Wednesday, 13 November 2019 - 18:02 UTC
A small sunspot region has rotated into view on the south-east limb. No big deal you say? Well... it might be a sign of things to come! More on that later. We also have a southern hemisphere coronal hole facing our planet today which could spark some high latitude aurora in a few days time. Plenty to talk about today!
A small sunspot region has rotated into view on the south-east limb. The NOAA SWPC has assigned sunspot number 2752 to this sunspot region earlier today. The region consists of multiple sunspots but all of them are very small. A substantial amount of facuale surrounds the sunspot region which could indicate the region might have been bigger on the far side and has decayed over the past few days. The most interesting thing about this sunspot region is that it is most certainly a sunspot region that belongs to the upcoming Solar Cycle (SC) 25. It is at a high latitude (sunspot regions from SC24 pop up near the equator) and of opposite polarity compared to sunspot regions from SC24 in the same hemisphere. Two key benchmarks indicating we are dealing with a sunspot region from SC25.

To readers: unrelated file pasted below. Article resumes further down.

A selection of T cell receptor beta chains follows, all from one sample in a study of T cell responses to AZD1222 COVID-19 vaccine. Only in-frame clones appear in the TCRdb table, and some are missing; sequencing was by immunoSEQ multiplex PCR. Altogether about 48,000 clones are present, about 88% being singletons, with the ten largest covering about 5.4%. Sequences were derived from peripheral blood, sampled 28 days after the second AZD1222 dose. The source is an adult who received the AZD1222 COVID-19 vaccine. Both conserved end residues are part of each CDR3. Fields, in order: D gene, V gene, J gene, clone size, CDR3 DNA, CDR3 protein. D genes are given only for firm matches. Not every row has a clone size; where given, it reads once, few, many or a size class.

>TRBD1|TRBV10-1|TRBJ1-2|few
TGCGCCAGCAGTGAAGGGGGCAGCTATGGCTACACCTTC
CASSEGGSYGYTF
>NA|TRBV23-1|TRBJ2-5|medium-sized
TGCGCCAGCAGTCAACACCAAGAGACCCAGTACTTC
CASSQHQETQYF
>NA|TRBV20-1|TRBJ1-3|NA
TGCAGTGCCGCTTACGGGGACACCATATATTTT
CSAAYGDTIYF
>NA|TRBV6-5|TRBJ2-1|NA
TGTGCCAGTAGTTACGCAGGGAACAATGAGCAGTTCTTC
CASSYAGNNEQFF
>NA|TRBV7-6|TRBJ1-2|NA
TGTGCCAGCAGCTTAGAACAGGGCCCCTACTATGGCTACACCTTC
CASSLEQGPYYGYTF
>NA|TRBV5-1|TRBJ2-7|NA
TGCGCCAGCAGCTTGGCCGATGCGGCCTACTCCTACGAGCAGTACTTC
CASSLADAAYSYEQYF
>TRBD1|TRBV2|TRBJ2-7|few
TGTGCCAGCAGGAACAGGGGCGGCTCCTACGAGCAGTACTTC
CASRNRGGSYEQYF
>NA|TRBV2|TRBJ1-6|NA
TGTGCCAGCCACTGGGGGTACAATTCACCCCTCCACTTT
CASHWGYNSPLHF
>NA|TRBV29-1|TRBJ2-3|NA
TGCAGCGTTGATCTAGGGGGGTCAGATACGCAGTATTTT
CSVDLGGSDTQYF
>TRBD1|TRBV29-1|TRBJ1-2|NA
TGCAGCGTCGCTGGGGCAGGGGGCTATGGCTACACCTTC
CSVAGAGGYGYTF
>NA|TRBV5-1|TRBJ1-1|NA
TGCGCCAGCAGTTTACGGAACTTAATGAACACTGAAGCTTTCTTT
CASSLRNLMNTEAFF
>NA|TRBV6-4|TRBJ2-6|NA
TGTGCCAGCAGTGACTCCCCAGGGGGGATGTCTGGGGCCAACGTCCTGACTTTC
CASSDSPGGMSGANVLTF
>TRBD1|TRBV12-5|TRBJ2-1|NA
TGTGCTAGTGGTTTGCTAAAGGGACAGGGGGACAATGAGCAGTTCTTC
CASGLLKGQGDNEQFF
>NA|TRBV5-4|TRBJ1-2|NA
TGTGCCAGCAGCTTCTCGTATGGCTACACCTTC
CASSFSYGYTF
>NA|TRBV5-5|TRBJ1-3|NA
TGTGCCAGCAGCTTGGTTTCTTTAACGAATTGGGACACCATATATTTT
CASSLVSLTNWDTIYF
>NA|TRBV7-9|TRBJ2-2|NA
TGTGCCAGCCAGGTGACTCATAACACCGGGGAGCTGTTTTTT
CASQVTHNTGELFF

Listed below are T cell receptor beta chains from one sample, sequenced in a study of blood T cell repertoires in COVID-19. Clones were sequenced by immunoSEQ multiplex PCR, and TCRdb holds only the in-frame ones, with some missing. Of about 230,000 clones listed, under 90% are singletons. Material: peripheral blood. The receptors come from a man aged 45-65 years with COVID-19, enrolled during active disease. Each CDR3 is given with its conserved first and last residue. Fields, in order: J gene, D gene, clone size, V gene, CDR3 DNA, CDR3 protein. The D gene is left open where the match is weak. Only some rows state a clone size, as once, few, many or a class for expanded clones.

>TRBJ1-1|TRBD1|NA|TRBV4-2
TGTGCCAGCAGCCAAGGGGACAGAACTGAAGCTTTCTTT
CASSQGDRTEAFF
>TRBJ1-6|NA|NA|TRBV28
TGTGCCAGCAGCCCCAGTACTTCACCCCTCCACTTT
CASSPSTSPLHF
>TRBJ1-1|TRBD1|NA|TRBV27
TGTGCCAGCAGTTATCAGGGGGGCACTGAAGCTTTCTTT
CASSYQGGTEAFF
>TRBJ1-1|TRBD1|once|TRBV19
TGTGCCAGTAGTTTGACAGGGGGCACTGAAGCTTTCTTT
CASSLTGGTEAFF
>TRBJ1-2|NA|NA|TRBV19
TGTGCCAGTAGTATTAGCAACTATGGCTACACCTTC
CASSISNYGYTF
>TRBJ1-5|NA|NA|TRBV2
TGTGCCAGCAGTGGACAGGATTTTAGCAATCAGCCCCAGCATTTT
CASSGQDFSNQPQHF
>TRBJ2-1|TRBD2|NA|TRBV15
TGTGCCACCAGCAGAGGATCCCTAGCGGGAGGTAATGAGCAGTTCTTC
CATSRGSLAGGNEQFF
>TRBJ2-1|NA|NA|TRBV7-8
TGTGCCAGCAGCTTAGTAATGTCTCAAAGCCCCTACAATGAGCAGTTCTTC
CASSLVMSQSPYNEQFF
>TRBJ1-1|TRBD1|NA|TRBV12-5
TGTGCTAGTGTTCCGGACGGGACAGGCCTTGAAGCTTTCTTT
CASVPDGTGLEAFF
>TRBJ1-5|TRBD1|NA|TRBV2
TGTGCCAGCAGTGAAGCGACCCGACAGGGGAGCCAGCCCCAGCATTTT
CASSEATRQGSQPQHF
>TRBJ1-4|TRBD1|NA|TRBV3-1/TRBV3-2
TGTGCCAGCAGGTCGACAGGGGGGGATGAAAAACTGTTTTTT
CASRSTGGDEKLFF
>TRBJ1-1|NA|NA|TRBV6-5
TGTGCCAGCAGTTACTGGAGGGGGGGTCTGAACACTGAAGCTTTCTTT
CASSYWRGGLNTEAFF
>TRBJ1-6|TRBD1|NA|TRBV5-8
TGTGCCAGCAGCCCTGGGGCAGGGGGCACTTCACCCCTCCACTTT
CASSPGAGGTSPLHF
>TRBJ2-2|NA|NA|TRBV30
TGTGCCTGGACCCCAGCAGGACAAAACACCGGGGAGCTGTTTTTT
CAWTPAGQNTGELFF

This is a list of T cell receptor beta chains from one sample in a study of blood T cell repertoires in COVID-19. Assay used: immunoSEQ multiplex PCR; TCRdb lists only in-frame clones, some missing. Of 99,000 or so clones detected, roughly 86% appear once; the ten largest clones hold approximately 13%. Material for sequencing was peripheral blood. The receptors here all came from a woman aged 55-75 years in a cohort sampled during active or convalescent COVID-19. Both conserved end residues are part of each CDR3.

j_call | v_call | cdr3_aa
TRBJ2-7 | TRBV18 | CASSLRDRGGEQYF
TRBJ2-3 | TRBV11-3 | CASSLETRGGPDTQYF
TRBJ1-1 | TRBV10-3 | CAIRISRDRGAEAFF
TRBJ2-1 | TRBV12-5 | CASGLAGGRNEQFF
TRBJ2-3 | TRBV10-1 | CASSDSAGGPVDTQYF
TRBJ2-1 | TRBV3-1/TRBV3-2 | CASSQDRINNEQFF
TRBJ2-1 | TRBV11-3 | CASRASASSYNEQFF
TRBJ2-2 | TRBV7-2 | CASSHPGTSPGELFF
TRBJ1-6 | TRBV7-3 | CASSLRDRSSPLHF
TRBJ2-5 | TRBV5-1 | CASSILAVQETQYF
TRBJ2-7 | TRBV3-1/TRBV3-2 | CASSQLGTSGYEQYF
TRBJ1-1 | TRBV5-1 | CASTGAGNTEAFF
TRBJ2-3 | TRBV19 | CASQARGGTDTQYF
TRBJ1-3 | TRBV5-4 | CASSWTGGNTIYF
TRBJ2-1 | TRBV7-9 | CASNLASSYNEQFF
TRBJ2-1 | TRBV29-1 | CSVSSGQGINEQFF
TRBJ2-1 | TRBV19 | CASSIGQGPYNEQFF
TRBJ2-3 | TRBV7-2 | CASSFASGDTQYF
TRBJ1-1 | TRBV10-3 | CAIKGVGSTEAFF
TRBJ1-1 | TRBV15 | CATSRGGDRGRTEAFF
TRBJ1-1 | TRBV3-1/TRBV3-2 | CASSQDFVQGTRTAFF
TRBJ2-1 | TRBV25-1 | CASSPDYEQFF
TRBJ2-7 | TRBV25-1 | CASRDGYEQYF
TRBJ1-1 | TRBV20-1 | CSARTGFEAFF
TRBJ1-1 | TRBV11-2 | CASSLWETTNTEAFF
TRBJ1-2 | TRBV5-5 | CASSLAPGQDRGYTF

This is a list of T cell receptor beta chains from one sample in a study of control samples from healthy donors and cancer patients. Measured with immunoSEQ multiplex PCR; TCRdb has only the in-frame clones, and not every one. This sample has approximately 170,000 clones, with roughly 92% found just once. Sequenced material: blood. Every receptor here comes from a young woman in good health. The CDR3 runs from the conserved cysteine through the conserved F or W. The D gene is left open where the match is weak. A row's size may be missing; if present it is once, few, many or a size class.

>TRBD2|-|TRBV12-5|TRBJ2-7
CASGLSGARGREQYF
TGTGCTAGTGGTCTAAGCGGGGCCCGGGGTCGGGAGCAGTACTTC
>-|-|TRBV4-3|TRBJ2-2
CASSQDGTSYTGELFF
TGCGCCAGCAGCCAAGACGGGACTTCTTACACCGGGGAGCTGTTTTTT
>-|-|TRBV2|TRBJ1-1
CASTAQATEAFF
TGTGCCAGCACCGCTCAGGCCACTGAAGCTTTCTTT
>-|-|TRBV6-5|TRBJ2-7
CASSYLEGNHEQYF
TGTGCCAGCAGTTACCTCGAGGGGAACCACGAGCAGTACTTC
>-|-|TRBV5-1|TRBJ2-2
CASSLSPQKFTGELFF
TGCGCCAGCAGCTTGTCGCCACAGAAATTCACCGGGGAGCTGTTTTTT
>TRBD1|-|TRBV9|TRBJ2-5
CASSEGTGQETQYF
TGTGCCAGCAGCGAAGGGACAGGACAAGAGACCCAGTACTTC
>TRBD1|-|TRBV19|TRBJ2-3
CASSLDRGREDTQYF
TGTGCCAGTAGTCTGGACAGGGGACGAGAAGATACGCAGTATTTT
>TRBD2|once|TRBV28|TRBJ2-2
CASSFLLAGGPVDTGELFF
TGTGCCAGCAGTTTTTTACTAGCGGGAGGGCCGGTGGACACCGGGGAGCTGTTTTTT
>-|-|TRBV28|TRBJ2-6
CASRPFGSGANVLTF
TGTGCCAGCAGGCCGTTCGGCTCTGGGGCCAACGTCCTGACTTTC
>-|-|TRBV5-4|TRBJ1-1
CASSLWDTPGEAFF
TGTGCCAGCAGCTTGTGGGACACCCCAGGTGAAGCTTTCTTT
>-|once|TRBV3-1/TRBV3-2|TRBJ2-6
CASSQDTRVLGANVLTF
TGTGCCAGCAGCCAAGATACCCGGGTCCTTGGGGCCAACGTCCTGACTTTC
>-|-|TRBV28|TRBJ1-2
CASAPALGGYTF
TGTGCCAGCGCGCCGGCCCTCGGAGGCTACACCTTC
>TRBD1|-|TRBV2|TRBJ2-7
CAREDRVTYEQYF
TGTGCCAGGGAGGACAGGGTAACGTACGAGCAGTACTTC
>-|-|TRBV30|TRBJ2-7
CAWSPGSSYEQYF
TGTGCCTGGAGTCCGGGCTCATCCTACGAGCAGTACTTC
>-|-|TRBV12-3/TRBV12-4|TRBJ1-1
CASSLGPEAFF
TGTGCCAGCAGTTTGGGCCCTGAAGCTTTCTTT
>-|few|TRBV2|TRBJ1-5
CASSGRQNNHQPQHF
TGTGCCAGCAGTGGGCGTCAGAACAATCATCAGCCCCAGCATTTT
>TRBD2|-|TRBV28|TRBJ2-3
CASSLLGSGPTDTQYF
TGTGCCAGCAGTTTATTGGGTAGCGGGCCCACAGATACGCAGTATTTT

Make no mistake, we could see solar minimum like conditions for many more months to come but we have seen slightly more solar activity in the southern hemisphere the past few weeks which could mean Solar Cycle 25 is slowly starting to get a grip on the Sun's southern hemisphere. It is a sign that Solar Cycle 24 is slowly coming to an end and Solar Cycle 25 is starting to show its face. The Sun's northern hemisphere is much more quiet. It's not uncommon that one hemisphere shows more or less activity than the other but this activity in the southern hemisphere is something I thought would be interesting to point out.
Also, in case you are wondering... this sunspot region is of course not complex enough to produce C, M or X-class solar flares.
A northern extension of the southern polar coronal hole is facing our planet today. A high speed solar wind stream from this coronal could arrive this Saturday (16 November). Based on its performance during the previous rotation, we expect at most a Kp of 3 which would only be enough for high latitude locations but if you are one of the lucky ones at such a location and have access to clear skies... by all means be alert for aurora as we head into the weekend!
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